Cameron School of Business at UNCW

The Ultimate Professional Development Cheat Sheet for Organizations

Posted by Swain Center on Jun 22, 2018 8:01:00 AM

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Blogger: Laura Gail Lunsford, PhD, Director of the UNCW Swain Center (this post originally appeared on WilmingtonBiz.com on June 15, 2018)

Investing in professional development can yield big dividends for the individual and the organization.
 
Skip to the front of the line on developing and investing in high-quality professional development by checking off the items on this cheat sheet to make sure you will have an engaged and talented workforce.

1. Engage And Retain 

Your best employees can always get paid more somewhere else. Thoughtful professional development opportunities engage employees and increase their loyalty to the company.
 
For example, a recent Deloitte report found that millennials who have mentors are twice as likely to stay at their organization. There are a lot of millennials in the Wilmington workforce.
 
Do you have formal opportunities for employees to:
  • Develop technical skills (project management, business analytics, Six Sigma)?
  • Learn managerial essentials (accounting, finance, HR, operations, sales excellence, customer delight)?
  • Develop leadership (self-awareness, strategy, leading change)?
  • Coach and mentor (develop coaching and mentoring skills)?
If you are lacking in these areas, then consider how you can start conversations to formalize these opportunities. Even small organizations can take advantage of external consultants or university executive education centers. 
 

2. Develop Internal Talent

Promoting employees means you retain their knowledge about your organization and your customers. Organizations typically promote the best performers to be the leaders, yet the best performers may not have the skills to bring out the best in others.
 
Professional development for talented aspiring managers and leaders will create a pool of talented individuals who are ready to lead when needed. Many organizations an annual performance review process but it is important to look beyond one year when developing talent. 
 
Does your organization:
  • Ensure managers ask, at least annually, about employee professional goals in five and 10 years?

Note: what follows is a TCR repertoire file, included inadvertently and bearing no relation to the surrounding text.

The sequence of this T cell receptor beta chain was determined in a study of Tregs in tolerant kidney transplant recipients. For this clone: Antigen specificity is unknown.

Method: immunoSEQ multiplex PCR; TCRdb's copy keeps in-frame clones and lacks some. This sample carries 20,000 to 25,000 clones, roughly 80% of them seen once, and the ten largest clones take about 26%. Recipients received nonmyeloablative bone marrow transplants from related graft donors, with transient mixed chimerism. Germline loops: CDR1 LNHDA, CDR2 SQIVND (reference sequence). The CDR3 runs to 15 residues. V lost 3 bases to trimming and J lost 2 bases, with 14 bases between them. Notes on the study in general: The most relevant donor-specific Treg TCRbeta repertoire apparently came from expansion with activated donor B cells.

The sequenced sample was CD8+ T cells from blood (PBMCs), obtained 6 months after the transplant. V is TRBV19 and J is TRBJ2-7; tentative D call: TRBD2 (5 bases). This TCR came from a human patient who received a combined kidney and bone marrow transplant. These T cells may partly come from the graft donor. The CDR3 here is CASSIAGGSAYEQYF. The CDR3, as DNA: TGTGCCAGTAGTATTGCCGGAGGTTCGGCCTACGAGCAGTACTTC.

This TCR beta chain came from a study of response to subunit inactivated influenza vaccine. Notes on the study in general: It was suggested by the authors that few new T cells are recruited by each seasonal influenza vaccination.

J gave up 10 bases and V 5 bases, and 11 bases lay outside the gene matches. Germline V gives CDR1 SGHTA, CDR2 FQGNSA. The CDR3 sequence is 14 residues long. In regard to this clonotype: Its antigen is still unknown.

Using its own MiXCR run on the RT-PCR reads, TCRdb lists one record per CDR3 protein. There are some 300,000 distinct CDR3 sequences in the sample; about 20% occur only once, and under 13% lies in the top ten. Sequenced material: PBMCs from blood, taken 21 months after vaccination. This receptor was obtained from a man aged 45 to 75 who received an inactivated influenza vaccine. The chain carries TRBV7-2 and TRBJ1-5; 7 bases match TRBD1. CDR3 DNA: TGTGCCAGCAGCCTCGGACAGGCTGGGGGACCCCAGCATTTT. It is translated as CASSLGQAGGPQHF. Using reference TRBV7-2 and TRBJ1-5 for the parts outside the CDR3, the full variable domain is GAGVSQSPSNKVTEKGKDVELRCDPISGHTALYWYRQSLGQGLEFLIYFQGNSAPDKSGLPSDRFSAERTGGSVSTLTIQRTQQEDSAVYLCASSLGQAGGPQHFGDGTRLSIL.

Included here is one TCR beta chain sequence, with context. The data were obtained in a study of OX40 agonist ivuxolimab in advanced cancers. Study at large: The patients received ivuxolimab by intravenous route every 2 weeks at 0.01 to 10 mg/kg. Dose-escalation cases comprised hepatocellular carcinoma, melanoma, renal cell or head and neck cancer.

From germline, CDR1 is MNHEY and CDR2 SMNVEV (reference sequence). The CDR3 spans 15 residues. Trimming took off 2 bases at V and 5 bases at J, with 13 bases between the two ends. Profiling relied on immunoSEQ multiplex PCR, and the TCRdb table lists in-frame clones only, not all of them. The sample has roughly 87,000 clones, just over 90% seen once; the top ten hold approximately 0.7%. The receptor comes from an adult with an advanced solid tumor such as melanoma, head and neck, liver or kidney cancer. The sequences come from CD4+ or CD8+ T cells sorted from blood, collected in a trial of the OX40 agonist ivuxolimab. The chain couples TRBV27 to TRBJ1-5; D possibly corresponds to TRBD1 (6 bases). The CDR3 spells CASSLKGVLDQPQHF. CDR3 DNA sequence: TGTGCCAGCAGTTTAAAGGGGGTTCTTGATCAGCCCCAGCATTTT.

• Have transparency in how employees are selected for opportunities?
  • Connect professional development back to the job, e.g. managers ask how learning will transfer back to the employee's work? 

3. Save Money

Hiring employees is expensive. Estimates are that it costs 1.5 times the salary to bring in a new person. Creating professional development opportunities that support employee growth saves money by keeping them engaged and reducing the time it takes for employees to learn the business – especially when they are promoted.
 
Does your organization:
  • Have a succession management plan that ties to professional development?
  • Co-create opportunities for professional development with the employee?
  • Survey employees about skills gaps?

4. Plan For The Future

Where does your organization need to be in five years? Ten years? A formal and well-developed universe of professional and executive development requires you think about the company's future.
 
Recently, New Hanover County developed a new strategic plan. They are really building on that plan by mapping professional development to their strategic goals.
 
Does your organization map professional development to strategic plans?
 
If you answered yes to all these questions, then you earn a 100!
 
Partnering with UNCW (or other universities) can be a cost-effective way to supplement professional education offerings. Check out the Swain Center for our open enrollment and custom program offerings.

Topics: professional development, SWAIN Center

Cameron School of Business at UNCW

UNCW was established as Wilmington College in 1947. The Department of Business and Economics became the Cameron School of Business in 1979. Focused on the transformation of today’s business world from the industrial age into the information age, business education at the Cameron School of Business is focused on the technical, analytical and interpersonal skills students will need to lead this fundamental change in the business world through the 21st century.

On our blog, you will find:

  • Stories of our students, both past and present
  • Highlights of our impressive faculty and staff members
  • Exciting ties to the community
  • Business tips and insights on both a local and international scale
For more information, visit our site or reach out to us!

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